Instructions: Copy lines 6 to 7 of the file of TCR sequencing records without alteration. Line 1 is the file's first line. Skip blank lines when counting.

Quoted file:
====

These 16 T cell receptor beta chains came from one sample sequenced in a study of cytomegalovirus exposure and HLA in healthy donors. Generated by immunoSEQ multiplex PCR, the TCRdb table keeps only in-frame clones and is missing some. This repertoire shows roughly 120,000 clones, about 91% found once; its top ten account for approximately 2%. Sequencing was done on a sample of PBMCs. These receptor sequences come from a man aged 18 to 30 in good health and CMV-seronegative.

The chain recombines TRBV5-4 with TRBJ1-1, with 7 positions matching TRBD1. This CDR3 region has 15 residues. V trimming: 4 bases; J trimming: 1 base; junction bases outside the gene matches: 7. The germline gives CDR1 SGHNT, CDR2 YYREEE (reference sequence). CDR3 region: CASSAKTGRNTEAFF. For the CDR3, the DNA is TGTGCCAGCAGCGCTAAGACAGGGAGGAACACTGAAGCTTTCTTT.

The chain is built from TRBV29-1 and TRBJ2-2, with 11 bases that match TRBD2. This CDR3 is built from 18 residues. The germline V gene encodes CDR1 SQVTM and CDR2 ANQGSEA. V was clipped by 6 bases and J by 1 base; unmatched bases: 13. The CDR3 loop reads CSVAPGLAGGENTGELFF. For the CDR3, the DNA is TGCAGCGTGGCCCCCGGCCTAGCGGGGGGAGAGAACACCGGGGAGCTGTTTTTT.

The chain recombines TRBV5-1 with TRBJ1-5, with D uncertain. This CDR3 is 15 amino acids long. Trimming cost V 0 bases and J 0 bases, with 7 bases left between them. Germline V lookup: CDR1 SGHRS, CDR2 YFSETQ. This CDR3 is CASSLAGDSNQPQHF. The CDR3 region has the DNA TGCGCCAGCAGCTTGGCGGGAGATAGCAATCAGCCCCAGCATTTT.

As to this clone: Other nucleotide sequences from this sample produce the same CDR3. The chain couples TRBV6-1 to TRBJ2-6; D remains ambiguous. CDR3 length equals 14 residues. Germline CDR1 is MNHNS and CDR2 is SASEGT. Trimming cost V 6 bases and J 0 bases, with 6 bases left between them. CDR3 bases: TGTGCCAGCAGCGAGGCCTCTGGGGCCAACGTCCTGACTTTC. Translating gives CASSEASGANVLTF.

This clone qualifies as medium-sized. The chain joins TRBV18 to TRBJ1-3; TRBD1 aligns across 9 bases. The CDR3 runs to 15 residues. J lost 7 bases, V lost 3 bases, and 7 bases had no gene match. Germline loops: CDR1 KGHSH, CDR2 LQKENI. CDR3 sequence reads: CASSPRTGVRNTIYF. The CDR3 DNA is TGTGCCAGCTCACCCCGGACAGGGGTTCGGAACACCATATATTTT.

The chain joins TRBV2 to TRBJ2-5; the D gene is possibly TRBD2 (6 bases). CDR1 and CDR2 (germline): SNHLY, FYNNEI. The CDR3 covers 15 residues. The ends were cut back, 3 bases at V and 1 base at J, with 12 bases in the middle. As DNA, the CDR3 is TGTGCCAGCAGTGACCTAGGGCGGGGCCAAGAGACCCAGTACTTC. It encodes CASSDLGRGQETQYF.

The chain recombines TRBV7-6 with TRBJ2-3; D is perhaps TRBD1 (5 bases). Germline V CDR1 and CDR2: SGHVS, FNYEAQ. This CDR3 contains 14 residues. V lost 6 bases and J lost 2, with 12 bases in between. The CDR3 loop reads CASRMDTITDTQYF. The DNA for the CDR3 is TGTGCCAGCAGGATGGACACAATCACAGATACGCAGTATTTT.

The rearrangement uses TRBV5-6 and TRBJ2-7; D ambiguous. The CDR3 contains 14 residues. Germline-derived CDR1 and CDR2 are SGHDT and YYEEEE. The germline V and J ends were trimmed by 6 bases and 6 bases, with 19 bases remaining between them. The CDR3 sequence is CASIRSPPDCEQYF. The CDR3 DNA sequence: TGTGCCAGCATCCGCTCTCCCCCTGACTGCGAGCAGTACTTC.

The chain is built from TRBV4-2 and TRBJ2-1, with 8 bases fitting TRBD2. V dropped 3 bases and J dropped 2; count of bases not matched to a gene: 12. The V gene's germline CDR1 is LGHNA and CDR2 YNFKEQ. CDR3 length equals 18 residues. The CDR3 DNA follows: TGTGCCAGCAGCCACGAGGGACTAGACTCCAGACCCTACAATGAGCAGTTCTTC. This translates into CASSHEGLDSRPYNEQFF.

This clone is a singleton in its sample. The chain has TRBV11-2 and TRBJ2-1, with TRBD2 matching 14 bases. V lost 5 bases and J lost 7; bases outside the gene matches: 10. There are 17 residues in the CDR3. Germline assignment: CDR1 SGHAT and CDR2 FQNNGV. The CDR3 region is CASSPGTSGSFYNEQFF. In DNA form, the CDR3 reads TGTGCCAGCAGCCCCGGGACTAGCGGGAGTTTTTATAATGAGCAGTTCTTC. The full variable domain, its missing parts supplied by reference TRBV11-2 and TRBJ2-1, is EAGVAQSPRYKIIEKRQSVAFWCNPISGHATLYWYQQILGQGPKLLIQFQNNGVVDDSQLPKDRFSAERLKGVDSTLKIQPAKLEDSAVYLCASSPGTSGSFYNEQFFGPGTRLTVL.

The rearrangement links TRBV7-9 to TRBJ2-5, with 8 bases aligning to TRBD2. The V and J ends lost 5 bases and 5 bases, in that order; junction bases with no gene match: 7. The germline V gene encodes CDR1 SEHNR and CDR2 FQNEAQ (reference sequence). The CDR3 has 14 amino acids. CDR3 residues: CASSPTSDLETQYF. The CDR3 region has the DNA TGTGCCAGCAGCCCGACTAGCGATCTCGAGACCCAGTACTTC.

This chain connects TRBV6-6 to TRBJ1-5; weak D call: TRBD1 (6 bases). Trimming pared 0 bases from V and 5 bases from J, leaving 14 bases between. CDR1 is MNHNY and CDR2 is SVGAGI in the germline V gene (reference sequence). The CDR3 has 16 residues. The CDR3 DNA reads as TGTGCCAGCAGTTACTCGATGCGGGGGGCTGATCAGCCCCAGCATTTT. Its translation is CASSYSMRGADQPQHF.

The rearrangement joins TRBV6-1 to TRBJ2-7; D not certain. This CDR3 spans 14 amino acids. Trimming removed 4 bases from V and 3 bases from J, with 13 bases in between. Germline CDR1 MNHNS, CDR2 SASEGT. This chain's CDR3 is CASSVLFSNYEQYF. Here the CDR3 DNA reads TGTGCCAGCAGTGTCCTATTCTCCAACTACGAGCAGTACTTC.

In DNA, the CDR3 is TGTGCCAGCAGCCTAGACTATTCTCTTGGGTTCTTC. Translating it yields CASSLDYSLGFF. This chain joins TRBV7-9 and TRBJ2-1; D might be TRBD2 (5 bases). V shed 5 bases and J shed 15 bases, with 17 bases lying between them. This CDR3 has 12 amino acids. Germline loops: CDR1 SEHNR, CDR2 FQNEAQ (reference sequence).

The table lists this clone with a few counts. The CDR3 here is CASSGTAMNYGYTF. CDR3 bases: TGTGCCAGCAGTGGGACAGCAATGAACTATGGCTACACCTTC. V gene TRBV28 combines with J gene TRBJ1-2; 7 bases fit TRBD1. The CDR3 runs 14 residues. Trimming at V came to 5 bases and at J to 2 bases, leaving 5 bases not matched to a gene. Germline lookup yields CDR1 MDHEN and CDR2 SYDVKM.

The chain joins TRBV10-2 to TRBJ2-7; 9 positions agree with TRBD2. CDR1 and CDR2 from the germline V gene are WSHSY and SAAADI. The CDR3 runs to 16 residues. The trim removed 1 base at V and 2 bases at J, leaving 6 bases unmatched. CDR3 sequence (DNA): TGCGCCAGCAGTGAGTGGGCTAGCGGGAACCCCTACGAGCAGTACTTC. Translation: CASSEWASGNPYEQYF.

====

This clone qualifies as medium-sized. The chain joins TRBV18 to TRBJ1-3; TRBD1 aligns across 9 bases. The CDR3 runs to 15 residues. J lost 7 bases, V lost 3 bases, and 7 bases had no gene match. Germline loops: CDR1 KGHSH, CDR2 LQKENI. CDR3 sequence reads: CASSPRTGVRNTIYF. The CDR3 DNA is TGTGCCAGCTCACCCCGGACAGGGGTTCGGAACACCATATATTTT.

The chain joins TRBV2 to TRBJ2-5; the D gene is possibly TRBD2 (6 bases). CDR1 and CDR2 (germline): SNHLY, FYNNEI. The CDR3 covers 15 residues. The ends were cut back, 3 bases at V and 1 base at J, with 12 bases in the middle. As DNA, the CDR3 is TGTGCCAGCAGTGACCTAGGGCGGGGCCAAGAGACCCAGTACTTC. It encodes CASSDLGRGQETQYF.